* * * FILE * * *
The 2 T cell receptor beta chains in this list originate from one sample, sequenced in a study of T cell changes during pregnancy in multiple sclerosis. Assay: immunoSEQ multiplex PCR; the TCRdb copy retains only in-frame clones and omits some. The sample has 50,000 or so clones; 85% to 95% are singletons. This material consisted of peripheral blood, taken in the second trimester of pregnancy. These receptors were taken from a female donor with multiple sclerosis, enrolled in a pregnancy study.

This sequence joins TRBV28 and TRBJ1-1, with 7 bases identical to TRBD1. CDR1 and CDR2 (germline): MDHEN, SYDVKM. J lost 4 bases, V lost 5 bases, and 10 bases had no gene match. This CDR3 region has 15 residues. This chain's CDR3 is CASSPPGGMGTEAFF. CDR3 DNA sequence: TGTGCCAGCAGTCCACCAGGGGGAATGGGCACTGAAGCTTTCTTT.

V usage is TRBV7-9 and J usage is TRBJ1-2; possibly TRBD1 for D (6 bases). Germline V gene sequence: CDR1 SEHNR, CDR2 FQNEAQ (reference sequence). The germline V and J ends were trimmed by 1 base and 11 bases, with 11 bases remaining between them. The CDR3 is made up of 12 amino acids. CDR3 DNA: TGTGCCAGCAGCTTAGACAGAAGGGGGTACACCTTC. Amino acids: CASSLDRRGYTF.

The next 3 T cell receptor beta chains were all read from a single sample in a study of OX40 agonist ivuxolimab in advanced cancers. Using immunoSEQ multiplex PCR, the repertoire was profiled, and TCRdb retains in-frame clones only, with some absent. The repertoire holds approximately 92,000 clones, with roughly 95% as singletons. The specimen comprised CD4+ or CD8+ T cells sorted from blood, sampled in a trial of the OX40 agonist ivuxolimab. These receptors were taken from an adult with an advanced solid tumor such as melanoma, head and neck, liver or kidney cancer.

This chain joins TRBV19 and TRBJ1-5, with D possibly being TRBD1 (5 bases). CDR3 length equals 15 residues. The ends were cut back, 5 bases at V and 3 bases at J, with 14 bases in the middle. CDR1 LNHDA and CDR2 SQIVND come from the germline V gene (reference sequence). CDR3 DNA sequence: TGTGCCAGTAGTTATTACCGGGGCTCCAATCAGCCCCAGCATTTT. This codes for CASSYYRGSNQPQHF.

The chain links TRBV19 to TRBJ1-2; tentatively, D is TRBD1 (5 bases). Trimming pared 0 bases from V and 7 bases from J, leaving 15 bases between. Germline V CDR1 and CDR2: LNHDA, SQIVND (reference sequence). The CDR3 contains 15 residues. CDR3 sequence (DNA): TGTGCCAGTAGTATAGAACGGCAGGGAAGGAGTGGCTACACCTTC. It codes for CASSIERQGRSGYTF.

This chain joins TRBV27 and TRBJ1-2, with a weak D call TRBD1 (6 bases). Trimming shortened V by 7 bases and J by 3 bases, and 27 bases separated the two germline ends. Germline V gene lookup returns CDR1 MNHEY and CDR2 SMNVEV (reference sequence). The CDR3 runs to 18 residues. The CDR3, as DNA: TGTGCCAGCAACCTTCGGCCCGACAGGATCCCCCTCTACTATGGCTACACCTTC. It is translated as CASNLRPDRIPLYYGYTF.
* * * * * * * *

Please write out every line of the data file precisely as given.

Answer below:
The 2 T cell receptor beta chains in this list originate from one sample, sequenced in a study of T cell changes during pregnancy in multiple sclerosis. Assay: immunoSEQ multiplex PCR; the TCRdb copy retains only in-frame clones and omits some. The sample has 50,000 or so clones; 85% to 95% are singletons. This material consisted of peripheral blood, taken in the second trimester of pregnancy. These receptors were taken from a female donor with multiple sclerosis, enrolled in a pregnancy study.

This sequence joins TRBV28 and TRBJ1-1, with 7 bases identical to TRBD1. CDR1 and CDR2 (germline): MDHEN, SYDVKM. J lost 4 bases, V lost 5 bases, and 10 bases had no gene match. This CDR3 region has 15 residues. This chain's CDR3 is CASSPPGGMGTEAFF. CDR3 DNA sequence: TGTGCCAGCAGTCCACCAGGGGGAATGGGCACTGAAGCTTTCTTT.

V usage is TRBV7-9 and J usage is TRBJ1-2; possibly TRBD1 for D (6 bases). Germline V gene sequence: CDR1 SEHNR, CDR2 FQNEAQ (reference sequence). The germline V and J ends were trimmed by 1 base and 11 bases, with 11 bases remaining between them. The CDR3 is made up of 12 amino acids. CDR3 DNA: TGTGCCAGCAGCTTAGACAGAAGGGGGTACACCTTC. Amino acids: CASSLDRRGYTF.

The next 3 T cell receptor beta chains were all read from a single sample in a study of OX40 agonist ivuxolimab in advanced cancers. Using immunoSEQ multiplex PCR, the repertoire was profiled, and TCRdb retains in-frame clones only, with some absent. The repertoire holds approximately 92,000 clones, with roughly 95% as singletons. The specimen comprised CD4+ or CD8+ T cells sorted from blood, sampled in a trial of the OX40 agonist ivuxolimab. These receptors were taken from an adult with an advanced solid tumor such as melanoma, head and neck, liver or kidney cancer.

This chain joins TRBV19 and TRBJ1-5, with D possibly being TRBD1 (5 bases). CDR3 length equals 15 residues. The ends were cut back, 5 bases at V and 3 bases at J, with 14 bases in the middle. CDR1 LNHDA and CDR2 SQIVND come from the germline V gene (reference sequence). CDR3 DNA sequence: TGTGCCAGTAGTTATTACCGGGGCTCCAATCAGCCCCAGCATTTT. This codes for CASSYYRGSNQPQHF.

The chain links TRBV19 to TRBJ1-2; tentatively, D is TRBD1 (5 bases). Trimming pared 0 bases from V and 7 bases from J, leaving 15 bases between. Germline V CDR1 and CDR2: LNHDA, SQIVND (reference sequence). The CDR3 contains 15 residues. CDR3 sequence (DNA): TGTGCCAGTAGTATAGAACGGCAGGGAAGGAGTGGCTACACCTTC. It codes for CASSIERQGRSGYTF.

This chain joins TRBV27 and TRBJ1-2, with a weak D call TRBD1 (6 bases). Trimming shortened V by 7 bases and J by 3 bases, and 27 bases separated the two germline ends. Germline V gene lookup returns CDR1 MNHEY and CDR2 SMNVEV (reference sequence). The CDR3 runs to 18 residues. The CDR3, as DNA: TGTGCCAGCAACCTTCGGCCCGACAGGATCCCCCTCTACTATGGCTACACCTTC. It is translated as CASNLRPDRIPLYYGYTF.